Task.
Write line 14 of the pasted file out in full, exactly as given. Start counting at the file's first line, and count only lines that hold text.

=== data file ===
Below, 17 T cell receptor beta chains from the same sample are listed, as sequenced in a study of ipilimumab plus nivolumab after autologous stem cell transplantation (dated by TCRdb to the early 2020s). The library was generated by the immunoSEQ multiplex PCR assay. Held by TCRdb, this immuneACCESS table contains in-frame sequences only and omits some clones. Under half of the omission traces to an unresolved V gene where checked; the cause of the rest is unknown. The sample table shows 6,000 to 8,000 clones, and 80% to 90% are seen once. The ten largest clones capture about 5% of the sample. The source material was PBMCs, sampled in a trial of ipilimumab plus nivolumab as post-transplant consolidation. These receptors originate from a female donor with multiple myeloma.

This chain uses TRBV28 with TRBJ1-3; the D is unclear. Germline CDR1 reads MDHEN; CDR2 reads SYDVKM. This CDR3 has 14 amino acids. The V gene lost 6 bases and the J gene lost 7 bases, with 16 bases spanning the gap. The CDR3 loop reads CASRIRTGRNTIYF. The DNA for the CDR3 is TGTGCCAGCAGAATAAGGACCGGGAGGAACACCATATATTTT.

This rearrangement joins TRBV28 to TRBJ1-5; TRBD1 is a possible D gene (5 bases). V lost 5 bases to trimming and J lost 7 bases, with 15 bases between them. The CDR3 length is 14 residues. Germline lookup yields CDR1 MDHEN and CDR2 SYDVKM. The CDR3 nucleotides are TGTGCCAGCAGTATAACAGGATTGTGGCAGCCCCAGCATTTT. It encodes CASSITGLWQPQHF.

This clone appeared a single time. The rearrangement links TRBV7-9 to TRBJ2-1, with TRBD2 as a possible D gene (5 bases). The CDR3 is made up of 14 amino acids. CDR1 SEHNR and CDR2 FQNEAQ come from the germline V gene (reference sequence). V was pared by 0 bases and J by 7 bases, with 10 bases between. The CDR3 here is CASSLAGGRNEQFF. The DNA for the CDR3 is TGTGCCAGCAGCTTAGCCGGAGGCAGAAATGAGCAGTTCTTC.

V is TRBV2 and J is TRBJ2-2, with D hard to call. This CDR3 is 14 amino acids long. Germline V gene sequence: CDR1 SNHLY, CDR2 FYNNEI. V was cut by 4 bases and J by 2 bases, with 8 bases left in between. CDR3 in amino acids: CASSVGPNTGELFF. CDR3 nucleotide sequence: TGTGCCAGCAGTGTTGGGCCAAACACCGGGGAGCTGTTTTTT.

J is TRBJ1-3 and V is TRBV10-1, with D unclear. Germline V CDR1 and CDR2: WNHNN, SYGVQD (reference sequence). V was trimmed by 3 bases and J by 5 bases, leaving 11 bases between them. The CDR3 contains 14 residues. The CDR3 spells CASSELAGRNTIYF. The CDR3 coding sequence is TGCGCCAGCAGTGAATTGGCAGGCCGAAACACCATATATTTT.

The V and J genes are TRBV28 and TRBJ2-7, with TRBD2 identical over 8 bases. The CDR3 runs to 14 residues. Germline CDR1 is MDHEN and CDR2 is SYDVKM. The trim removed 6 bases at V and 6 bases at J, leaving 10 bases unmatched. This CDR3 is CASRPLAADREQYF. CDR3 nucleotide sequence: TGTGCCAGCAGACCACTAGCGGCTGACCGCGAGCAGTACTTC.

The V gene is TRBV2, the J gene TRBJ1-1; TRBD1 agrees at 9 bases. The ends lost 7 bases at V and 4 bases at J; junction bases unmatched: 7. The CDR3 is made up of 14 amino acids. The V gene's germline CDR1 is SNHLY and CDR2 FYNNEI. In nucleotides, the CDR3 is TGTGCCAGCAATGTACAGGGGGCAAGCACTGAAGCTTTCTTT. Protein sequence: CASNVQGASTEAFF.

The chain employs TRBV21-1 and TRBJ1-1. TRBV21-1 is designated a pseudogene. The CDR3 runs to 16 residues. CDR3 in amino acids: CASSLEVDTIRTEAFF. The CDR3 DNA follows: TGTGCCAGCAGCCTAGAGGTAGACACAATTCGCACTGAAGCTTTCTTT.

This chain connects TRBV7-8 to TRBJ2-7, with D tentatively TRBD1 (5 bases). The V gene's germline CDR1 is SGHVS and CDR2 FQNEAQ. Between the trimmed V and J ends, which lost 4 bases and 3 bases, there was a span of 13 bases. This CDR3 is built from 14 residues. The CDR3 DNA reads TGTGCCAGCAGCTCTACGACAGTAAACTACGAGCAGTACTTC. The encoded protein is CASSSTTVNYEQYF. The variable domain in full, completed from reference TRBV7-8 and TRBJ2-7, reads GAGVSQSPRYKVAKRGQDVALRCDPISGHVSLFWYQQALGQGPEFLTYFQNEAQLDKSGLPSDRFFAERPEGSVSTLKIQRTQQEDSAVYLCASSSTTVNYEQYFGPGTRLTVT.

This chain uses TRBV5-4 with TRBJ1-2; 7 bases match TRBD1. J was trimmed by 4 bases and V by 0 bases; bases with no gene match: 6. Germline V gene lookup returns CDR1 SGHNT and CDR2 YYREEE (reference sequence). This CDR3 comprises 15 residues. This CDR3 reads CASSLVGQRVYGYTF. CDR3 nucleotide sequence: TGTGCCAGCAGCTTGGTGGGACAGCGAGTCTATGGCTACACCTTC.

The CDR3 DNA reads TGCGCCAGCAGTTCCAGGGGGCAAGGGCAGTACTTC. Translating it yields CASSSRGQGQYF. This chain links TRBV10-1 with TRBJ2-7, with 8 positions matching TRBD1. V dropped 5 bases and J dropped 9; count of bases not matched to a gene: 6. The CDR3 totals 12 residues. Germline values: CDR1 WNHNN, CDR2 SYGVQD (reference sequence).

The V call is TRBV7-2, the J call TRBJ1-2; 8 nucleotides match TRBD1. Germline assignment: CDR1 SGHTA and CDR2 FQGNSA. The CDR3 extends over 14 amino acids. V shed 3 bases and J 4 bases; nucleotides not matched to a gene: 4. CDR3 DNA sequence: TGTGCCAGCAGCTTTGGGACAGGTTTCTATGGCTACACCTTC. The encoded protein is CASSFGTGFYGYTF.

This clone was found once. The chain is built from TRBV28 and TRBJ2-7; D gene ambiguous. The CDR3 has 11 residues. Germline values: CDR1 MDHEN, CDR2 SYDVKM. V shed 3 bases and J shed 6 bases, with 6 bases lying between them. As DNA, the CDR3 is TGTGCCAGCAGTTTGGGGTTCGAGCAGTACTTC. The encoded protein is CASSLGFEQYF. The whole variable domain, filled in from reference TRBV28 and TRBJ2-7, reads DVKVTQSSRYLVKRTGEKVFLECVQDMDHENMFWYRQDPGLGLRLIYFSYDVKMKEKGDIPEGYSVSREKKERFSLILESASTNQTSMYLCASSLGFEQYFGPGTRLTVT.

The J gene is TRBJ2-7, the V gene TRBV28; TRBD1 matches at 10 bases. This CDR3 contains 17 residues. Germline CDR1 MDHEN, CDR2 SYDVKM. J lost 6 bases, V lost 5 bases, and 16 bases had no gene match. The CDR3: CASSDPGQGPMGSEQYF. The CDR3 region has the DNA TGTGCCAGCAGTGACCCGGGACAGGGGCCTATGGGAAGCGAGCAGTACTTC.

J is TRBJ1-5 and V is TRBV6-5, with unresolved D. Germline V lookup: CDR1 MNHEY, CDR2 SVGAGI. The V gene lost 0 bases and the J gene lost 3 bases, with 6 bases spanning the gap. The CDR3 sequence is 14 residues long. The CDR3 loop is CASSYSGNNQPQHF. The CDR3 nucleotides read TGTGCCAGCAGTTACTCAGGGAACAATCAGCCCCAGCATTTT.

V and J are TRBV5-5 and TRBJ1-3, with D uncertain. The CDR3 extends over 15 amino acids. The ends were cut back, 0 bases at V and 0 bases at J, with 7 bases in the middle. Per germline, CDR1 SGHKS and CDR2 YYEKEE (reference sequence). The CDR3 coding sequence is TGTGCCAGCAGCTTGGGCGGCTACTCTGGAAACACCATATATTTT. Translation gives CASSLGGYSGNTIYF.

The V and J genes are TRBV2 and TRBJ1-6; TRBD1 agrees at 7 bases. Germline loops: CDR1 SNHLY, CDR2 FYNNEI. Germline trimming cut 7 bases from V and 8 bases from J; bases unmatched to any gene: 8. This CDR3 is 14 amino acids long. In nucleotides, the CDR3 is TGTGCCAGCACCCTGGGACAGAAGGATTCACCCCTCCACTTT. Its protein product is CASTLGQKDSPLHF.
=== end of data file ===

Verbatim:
This clone was found once. The chain is built from TRBV28 and TRBJ2-7; D gene ambiguous. The CDR3 has 11 residues. Germline values: CDR1 MDHEN, CDR2 SYDVKM. V shed 3 bases and J shed 6 bases, with 6 bases lying between them. As DNA, the CDR3 is TGTGCCAGCAGTTTGGGGTTCGAGCAGTACTTC. The encoded protein is CASSLGFEQYF. The whole variable domain, filled in from reference TRBV28 and TRBJ2-7, reads DVKVTQSSRYLVKRTGEKVFLECVQDMDHENMFWYRQDPGLGLRLIYFSYDVKMKEKGDIPEGYSVSREKKERFSLILESASTNQTSMYLCASSLGFEQYFGPGTRLTVT.